One of the main lessons I’ve learned in the last ten (yes ten!) years that I’ve been doing this food/health/weight lark is that most of it comes down to mindset.
If you are a midlifer (and I am assuming you are as this is The Midlife Method blog), then losing weight when we were younger meant punitive, restrictive diets. Whichever way weight loss was packaged in the 80s/90s/00s, it entailed serious restriction, certain foods were demonised and the phrase ‘a moment on the lips, a lifetime on the hips’ was the mantra.
It makes me angry to think how many women have been subjected to this tyrannical narrative over the years, and how it has created a generation who have a dysfunctional relationship with food. As I say in the book, for us Gen Xers food was the enemy, it stood between us and the body we dreamed of. Our imagined happiness rested on the dial of the bathroom scales and only virtual starvation could bring it about.
It has taken me a long time to unpick this mentality and the ingrained habits collected over twenty years of stints on SlimFast, bowls of Special K (two a day and a small evening meal!) and Ryvita as my go-to lunch! Honestly, I could weep. So, I want to share with you the ways I have found to rejig my mindset and make friends with food again.
1] Think about weight management not weight loss.
I frequently get messages from women who are ‘gearing up’ to get started on their ‘weight loss plan’. This tells me immediately that they are going to struggle because they are already viewing it as the dietary equivalent of scaling Mount Everest. They are putting it off because in their mind they are going to have to ‘be good’ and it’s going to be miserable. If this is you take a moment to reconsider. It’s much better to think about weight management rather than weight loss because what you need to make are permanent changes to your eating habits. By doing so you will slowly lose the weight as a side effect of eating well, rather than weight loss itself being the main focus. It doesn’t have to happen quickly but it does have to happen sustainably. What’s the point in losing it all only to put it all back on again? What I've tried to do in my book The Midlife Method is give you the tools to manage your weight rather than a prescriptive ‘diet’ in the traditional sense.
2] Don’t focus on what you 'can’t eat', focus on healthy foods you love.
Let me say this now, there is nothing that you ‘can’t eat’. Even if you are losing weight there is nothing that you have to completely stop eating, there are just foods you need to reduce and other foods you can eat in larger quantities. If you adore chocolate fine, have some now and then but don’t keep it in the house if you will then eat too much of it (ditto crisps, cakes, wine - whatever is your Achilles heel!). The flip side of the coin is that there are tons of foods you can eat without having to think too much about the quantities – most fruits and vegetables for example. I keep roasted vegetables in the fridge because I love them that way, and I make sure to always have my favourite fruits available – berries, bananas, mango and pineapple.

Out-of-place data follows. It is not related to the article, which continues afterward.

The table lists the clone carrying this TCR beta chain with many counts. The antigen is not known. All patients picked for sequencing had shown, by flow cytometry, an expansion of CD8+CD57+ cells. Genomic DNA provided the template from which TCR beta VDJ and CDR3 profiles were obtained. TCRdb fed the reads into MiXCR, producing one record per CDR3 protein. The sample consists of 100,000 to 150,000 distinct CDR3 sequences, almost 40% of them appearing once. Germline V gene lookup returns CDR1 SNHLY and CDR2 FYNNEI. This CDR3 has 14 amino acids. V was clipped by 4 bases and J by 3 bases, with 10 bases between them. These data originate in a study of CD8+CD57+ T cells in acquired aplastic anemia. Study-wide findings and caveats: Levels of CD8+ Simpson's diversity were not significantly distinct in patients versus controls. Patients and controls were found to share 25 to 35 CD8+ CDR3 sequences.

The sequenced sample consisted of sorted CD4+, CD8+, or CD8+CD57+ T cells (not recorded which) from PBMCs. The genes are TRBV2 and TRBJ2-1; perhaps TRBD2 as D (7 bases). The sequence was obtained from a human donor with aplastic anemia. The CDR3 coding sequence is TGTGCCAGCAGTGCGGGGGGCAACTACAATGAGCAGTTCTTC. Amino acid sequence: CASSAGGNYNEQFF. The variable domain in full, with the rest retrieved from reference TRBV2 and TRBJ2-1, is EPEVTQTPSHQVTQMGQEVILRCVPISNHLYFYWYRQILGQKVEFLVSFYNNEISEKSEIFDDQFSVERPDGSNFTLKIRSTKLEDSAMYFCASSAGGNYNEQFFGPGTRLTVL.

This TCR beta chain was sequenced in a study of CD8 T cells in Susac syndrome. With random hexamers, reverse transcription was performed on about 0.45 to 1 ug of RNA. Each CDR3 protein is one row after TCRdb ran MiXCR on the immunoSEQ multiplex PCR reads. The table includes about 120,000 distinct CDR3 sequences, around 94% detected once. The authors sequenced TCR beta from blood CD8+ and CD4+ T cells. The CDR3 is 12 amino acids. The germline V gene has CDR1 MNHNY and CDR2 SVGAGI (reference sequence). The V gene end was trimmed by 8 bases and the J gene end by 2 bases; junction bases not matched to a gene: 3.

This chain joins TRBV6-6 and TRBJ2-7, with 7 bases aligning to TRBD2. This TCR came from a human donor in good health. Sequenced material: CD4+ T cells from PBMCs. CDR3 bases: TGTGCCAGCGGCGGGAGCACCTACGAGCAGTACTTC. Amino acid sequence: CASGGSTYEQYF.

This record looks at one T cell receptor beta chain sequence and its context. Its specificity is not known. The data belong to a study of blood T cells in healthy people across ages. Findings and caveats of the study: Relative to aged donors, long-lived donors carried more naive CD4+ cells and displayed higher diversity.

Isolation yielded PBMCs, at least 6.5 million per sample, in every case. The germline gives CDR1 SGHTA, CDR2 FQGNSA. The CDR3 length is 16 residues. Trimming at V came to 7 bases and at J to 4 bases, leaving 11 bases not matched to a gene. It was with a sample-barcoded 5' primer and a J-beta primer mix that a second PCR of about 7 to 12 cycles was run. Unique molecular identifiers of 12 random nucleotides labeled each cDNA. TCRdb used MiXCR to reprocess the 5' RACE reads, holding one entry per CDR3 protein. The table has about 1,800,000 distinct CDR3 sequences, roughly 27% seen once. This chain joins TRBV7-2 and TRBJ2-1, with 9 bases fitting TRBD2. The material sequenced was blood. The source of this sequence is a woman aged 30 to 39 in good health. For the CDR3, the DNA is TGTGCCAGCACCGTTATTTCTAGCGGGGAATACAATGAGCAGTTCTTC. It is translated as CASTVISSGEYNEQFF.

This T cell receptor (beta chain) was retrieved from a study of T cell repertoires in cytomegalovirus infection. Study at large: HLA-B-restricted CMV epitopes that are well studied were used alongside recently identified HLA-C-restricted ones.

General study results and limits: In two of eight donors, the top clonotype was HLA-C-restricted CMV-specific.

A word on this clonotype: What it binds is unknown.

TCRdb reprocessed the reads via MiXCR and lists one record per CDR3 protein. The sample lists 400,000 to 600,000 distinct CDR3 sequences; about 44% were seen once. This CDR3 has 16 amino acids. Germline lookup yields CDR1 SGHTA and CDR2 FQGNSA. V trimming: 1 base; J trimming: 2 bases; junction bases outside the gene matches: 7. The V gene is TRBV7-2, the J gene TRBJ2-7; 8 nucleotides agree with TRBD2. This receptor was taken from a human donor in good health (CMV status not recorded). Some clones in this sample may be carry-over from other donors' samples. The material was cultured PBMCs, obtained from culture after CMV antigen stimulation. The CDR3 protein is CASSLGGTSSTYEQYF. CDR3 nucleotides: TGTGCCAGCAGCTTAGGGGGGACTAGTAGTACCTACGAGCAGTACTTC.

3] Don’t calorie count but be calorie-aware.
The trick here is to educate yourself on foods which are very calorific and just reduce your intake of them. Of course there are the obvious processed foods and sugary things that need to be minimised, but we can also take in quite a lot of calories through drinks (stick to water and tea/coffee with a splash of milk), snacks (here are some snack ideas that are under 100 cals), and also certain ingredients that you might be eating because they are healthy but they are quite high cal (see this previous post for a list)
4] Apply the 80/20 rule.
If you are eating lovely, healthy food 80% of the time then there is room for manoeuvre the other 20% of the time. These days I am probably more like 90/10 because I genuinely prefer healthy food and am no longer tempted by processed, sugary or greasy food. My weak spot is wine so I save my 10% for that. Oh and cheese, I do like a plate of cheese and crackers (with pickles and dried figs, mmmnnn).
5] Play the long game.
Abandon the diet mindset by not putting a date by which you want to reach your ‘target weight’. You might find it helpful to set a goal and that’s fine - a good initial goal would be 5% of your body weight, so if you are 70kgs, 3.5kg initial loss would be great. But don’t be too set on a date to achieve it by. In my book I have a 28-day food plan mapped out and if you follow that most likely you would lose around 3.5kg, but it might take longer, it might be quicker, but it will happen if you are simply consistent in your approach. Once you reach your initial goal reassess, do you want to lose more? do you want to just try maintaining that weight for a while? … see how you feel.
So, there are my little tips for mindset adjustment when it comes to weight management. I am sure that if you adopt this more realistic, kinder mentality you will meet with greater success. Making friends with food again is a beautiful thing!